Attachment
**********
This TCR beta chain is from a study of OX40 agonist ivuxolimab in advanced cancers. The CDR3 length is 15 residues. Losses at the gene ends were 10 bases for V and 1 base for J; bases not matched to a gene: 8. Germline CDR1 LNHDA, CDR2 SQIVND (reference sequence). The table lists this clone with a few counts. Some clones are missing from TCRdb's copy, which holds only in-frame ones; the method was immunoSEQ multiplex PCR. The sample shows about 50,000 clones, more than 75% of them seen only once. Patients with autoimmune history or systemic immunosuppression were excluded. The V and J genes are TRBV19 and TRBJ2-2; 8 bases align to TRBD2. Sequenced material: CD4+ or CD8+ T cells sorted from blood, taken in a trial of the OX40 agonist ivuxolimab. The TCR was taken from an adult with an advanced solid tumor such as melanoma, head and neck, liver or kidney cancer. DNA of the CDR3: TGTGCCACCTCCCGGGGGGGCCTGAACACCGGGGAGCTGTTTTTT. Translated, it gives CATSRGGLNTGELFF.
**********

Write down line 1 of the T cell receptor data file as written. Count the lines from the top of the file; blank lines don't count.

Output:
This TCR beta chain is from a study of OX40 agonist ivuxolimab in advanced cancers. The CDR3 length is 15 residues. Losses at the gene ends were 10 bases for V and 1 base for J; bases not matched to a gene: 8. Germline CDR1 LNHDA, CDR2 SQIVND (reference sequence). The table lists this clone with a few counts. Some clones are missing from TCRdb's copy, which holds only in-frame ones; the method was immunoSEQ multiplex PCR. The sample shows about 50,000 clones, more than 75% of them seen only once. Patients with autoimmune history or systemic immunosuppression were excluded. The V and J genes are TRBV19 and TRBJ2-2; 8 bases align to TRBD2. Sequenced material: CD4+ or CD8+ T cells sorted from blood, taken in a trial of the OX40 agonist ivuxolimab. The TCR was taken from an adult with an advanced solid tumor such as melanoma, head and neck, liver or kidney cancer. DNA of the CDR3: TGTGCCACCTCCCGGGGGGGCCTGAACACCGGGGAGCTGTTTTTT. Translated, it gives CATSRGGLNTGELFF.